More significantly, there is a dilemma inherent in this book which the authors never acknowledge, much less address.  One of the genetic model’s key concepts is that the “development and interaction of the chromosomes must be thorough and rigorous” (p. 79).  Yet the authors also point out that “educators can attend to only a few, if not just one, substantive change initiative at one time” (p. 8).  This core dilemma of systemic reform in general – the need to thoroughly develop all key areas of the system, while realistically attending to “only a few, if not just one” at any given time – begs not only acknowledgment but meaningful guidance.  If it is a matter of sequencing or scaffolding, are there ways to go about this that are more or less strategic?   


Finally, it seems to me that two essential questions must be answered in determining the viability of a metaphorical model for organizational change: 1) are the parallels between the metaphor and the actual change process strong enough to make for a coherent model? and 2) does the metaphorical model serve in clarifying and simplifying the change process it is meant to facilitate?  The genetic model, as detailed in this book, meets the criteria indicated in the first question, but falls short with respect to the second. 


The genetic makeup of a living organism successfully conveys the dynamic, multi-leveled interdependency of the essential areas of a high-performance school system.  Where the genetic model falls short is in failing to simplify that complexity.  In fact, it could be argued that the process of translating educational features into molecular configurations adds to the complexity of the reformer’s task.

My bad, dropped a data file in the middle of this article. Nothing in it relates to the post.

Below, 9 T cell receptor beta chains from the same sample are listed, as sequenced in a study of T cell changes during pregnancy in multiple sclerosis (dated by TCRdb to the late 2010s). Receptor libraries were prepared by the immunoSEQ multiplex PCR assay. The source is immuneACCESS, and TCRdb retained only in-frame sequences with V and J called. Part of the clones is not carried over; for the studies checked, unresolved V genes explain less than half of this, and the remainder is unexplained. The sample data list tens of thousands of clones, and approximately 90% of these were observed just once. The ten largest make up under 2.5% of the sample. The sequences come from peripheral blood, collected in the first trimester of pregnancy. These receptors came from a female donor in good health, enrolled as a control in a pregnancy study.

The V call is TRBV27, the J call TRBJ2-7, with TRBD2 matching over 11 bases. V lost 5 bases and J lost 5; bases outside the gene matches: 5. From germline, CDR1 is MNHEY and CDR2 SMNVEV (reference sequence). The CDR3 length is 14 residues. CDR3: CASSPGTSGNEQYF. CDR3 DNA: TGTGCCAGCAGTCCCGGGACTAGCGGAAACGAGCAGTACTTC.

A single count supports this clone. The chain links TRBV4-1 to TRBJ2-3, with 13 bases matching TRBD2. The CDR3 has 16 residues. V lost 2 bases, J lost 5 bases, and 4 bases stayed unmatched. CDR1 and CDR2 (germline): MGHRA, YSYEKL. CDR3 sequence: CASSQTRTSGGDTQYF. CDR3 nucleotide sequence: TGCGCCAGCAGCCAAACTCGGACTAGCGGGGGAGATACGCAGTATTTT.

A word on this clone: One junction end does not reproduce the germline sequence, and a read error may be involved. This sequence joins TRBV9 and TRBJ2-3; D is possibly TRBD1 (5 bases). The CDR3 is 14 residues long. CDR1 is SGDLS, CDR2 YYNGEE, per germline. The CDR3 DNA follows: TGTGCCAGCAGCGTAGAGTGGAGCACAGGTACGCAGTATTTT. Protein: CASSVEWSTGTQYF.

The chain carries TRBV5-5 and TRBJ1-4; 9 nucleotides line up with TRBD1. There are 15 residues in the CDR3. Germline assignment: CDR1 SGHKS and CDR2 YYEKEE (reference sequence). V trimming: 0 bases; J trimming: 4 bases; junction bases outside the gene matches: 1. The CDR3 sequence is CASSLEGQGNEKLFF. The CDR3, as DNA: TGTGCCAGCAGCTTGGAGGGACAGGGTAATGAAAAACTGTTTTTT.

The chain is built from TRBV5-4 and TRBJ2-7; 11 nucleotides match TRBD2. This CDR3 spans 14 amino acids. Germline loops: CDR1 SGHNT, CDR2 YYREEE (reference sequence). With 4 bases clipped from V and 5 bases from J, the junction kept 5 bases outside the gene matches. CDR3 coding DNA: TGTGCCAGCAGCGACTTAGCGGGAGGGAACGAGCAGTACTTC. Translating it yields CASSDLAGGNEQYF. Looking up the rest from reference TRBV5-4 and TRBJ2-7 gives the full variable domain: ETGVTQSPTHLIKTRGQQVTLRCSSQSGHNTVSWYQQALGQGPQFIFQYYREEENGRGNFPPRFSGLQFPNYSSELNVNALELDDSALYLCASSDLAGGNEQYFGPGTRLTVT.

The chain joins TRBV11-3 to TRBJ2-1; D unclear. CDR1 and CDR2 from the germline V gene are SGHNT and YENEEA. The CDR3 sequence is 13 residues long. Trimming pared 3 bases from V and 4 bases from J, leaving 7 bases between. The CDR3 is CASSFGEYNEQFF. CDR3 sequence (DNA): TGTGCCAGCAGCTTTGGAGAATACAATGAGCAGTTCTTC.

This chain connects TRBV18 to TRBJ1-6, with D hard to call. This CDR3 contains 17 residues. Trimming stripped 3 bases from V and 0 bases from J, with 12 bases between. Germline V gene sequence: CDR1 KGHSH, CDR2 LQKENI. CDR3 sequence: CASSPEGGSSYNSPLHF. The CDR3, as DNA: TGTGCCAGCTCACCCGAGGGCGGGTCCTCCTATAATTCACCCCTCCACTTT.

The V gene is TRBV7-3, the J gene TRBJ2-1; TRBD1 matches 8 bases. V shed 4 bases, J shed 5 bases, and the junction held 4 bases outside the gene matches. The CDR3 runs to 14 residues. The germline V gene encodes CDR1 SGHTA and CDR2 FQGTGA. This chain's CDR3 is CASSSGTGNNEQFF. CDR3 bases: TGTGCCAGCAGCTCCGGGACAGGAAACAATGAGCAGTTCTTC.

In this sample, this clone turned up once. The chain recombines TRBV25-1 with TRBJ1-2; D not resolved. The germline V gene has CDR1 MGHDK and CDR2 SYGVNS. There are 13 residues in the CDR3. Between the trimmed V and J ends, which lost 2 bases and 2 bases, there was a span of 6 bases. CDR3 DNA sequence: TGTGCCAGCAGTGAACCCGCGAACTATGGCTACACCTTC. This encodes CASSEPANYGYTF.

At the same time, it is important to note that if the book was stripped of all genetic references what would remain is a deeply informed and insightful framework for systemically and substantively improving public education in the United States.

Cite This Article as: Teachers College Record Volume 105 Number 1, 2003, p. 85-88
https://www.tcrecord.org ID Number: 10948, Date Accessed: 10/20/2021 2:13:18 AM

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About the Author
  • Scott Thompson
    Panasonic Foundation
    E-mail Author
    SCOTT THOMPSON is Assistant Director of the Panasonic Foundation in Secaucus, NJ and the Editor of Strategies, an issues series by the Panasonic Foundation in cooperation with the American Association of School Administrators. Prior to joining the staff of the Panasonic Foundation, he was Director of Dissemination and Project Development at the Institute for Responsive Education in Boston. His writing on educational change and improvement has appeared in Phi Delta Kappan, Educational Leadership, Education Week, Educational Horizons, Teaching and Change, Community Education Journal, and elsewhere.